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JSF 2.0 Dependency injection problem

mehmet osman
Greenhorn

Joined: Sep 24, 2011
Posts: 2
Hello i have just started learning jsf 2.0 and kind of disappointed with the lack of documents and tutorials.
Anyway, i want to use an entity bean and a controller separetely in JSF 2.0 just like in Struts2 but i am not sure it is possible here.
In my example i want to bind the EntityBean.java class to a form, but use some other classes action for business logic.
Is this possible? Thanks for your help in advance.
By the way could anyone point me to the direction of a good jsf2 book ?

Here is my code
helloworld.xhtml


HelloBean.java


EntitiyBean.java



Tim Holloway
Saloon Keeper

Joined: Jun 25, 2001
Posts: 15952
    
  19

In JSF, you don't actually often write Controller logic in the strict MVC sense. Most of JSF's controllers are pre-supplied in the FacesServlet and the JSF tags. The action methods are really more business methods than controllers.

It's perfectly legal to reference more than one backing bean (Model object) in a JSF View, and there's no reason why you couldn't have some be pure Model objects and others be pure Logic objects. It's generally not done that way in common practice. One of the big complaints that people what about Struts was that it took too many files to do things, so, if anything, we tend to be the opposite in JSF. Still, there are some cases where a segregated architecture is useful, especially if you are attempting to use an externally-supplied POJO directly as a backing bean.

It's often awkward to use a POJO directly as a Model, however, so a lot of backing beans are fa├žades for POJOs that add JSF model characteristics and action processors to the mix.

One thing you will discover quickly in JSF, however, is that Request scope is usually more trouble than it's worth. That's because data "evaporates" when postbacks are done.


Customer surveys are for companies who didn't pay proper attention to begin with.
Rafael Fontoura
Greenhorn

Joined: Nov 06, 2007
Posts: 11
mehmet osman wrote:
Anyway, i want to use an entity bean and a controller separetely in JSF 2.0 just like in Struts2 but i am not sure it is possible here.


Well, it's possible like Tim said. If I was making a decision, I use the managed bean as a controller. If you don't plan to split controller and business logic, do it like Tim said: put the controller (managed bean) doing the business logic to manage the model and controlling the application flow. If you choose to split, the managed bean can be used as the controller only, choosing the direction to follow (go to a page, business logic class, retrieve or persist data, show message to user).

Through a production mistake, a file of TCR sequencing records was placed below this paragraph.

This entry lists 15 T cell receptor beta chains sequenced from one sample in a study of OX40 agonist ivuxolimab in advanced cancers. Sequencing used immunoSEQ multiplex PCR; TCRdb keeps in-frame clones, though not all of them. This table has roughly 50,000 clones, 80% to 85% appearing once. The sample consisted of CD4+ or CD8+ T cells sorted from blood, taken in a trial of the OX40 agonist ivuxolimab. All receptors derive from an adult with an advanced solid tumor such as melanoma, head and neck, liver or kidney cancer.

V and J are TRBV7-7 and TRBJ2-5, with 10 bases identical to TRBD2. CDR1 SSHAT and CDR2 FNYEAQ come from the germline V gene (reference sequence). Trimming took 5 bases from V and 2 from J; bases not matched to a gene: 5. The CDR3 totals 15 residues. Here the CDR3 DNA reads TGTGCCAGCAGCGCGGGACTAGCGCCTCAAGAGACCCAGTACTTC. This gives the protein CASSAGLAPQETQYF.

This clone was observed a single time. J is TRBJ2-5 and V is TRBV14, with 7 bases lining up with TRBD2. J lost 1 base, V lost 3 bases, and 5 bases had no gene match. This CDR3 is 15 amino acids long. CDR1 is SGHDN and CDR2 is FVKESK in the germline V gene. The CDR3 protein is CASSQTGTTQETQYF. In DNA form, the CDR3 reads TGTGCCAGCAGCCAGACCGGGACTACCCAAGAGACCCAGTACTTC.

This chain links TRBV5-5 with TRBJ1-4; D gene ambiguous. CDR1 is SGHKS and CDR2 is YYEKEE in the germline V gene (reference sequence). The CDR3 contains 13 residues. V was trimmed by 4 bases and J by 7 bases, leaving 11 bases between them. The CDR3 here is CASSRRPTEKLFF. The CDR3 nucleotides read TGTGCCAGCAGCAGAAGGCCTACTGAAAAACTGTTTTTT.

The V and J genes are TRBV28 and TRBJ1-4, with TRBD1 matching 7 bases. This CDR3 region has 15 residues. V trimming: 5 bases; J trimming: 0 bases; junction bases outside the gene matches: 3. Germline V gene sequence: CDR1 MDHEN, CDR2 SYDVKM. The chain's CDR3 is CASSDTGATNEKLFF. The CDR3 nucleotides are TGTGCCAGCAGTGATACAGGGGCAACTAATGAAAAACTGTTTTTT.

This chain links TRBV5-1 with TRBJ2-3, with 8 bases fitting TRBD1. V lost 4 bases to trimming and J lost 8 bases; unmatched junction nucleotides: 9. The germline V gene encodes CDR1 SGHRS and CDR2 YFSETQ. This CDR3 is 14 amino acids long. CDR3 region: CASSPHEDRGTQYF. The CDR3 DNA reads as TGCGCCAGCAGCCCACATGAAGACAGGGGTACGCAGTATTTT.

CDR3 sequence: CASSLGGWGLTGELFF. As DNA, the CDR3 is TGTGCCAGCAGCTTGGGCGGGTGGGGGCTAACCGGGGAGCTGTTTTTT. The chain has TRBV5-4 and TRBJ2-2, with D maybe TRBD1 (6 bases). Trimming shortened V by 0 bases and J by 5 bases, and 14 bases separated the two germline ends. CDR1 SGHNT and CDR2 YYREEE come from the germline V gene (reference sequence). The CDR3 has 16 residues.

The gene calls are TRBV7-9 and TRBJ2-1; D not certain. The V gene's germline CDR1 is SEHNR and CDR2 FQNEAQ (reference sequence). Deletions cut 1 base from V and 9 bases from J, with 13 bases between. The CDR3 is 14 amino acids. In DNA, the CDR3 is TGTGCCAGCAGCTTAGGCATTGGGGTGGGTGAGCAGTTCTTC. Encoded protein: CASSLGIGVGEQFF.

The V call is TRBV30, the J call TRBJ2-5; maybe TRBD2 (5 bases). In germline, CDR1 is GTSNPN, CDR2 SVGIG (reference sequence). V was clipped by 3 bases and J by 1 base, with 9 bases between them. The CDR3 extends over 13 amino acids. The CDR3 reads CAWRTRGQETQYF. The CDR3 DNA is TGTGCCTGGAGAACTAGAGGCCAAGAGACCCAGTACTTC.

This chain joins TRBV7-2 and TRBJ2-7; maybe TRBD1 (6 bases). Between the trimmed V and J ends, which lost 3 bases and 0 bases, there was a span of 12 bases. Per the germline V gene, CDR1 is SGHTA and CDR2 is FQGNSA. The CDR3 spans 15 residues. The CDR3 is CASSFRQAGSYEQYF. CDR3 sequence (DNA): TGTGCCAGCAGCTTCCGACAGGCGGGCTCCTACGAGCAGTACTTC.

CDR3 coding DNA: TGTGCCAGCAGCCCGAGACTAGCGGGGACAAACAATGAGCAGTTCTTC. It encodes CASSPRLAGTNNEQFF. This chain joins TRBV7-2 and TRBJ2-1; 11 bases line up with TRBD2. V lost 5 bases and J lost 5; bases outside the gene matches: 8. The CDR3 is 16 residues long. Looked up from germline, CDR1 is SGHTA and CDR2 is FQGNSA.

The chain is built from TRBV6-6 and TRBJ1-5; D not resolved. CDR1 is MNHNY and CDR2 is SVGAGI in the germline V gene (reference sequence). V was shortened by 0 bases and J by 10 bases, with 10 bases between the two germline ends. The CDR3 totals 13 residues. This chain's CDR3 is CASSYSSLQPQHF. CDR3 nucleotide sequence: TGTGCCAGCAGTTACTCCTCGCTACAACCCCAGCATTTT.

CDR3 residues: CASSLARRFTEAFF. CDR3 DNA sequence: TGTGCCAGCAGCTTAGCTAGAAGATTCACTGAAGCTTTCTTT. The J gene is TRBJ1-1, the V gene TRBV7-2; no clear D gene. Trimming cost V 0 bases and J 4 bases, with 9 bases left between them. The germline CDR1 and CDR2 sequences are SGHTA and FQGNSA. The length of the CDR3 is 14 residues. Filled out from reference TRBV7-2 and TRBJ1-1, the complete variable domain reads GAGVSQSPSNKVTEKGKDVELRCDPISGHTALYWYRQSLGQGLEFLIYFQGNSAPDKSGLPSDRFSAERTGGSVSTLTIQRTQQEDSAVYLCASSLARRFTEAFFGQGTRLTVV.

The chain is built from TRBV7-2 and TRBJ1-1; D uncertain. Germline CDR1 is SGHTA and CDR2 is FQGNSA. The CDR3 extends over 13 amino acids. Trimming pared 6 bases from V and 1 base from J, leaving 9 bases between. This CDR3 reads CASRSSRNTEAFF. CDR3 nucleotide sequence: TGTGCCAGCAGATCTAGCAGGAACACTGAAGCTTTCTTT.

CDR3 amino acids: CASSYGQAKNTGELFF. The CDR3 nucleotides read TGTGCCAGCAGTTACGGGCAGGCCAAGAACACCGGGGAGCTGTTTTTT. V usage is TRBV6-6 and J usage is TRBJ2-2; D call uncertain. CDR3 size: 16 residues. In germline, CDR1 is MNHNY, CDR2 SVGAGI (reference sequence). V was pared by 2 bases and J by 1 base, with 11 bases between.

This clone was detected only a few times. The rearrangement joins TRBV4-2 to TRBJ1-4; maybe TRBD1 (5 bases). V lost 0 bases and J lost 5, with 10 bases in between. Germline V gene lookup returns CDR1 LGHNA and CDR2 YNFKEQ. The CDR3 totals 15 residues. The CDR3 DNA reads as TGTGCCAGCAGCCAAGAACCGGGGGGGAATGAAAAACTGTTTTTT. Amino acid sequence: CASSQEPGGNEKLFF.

I think using a managed bean as an entity bean is awkward, too. Are you using a DBMS to persist data? If yes, can't you use JPA or Hibernate? You could use @javax.persistence.EntityBean to map a relational database table to your entity bean.

mehmet osman wrote:By the way could anyone point me to the direction of a good jsf2 book ?

I recently bought the book Core JavaServer Faces 3rd. Edition. Read it a little and seems to be a very good book.


SCJP 5.0 | SCWCD 5
Tim Holloway
Saloon Keeper

Joined: Jun 25, 2001
Posts: 15952
    
  19

Sorry. I'm going to be pedantic here.

Backing beans are not Controllers in the MVC sense. An MVC Controller is a component that when supplied with a View and a Model causes changes in the Model to be reflected in the View and changes in the View to be reflected in the Model.

A JSF Backing bean is a Model, although it has some non-MVC characteristics as well - most notably the Action methods, which serve as the interface between the MVC Model and the business logic. The closest thing to actual "Controller" characteristics that backing beans provide are the Listeners, and those should be used sparingly.
 
 
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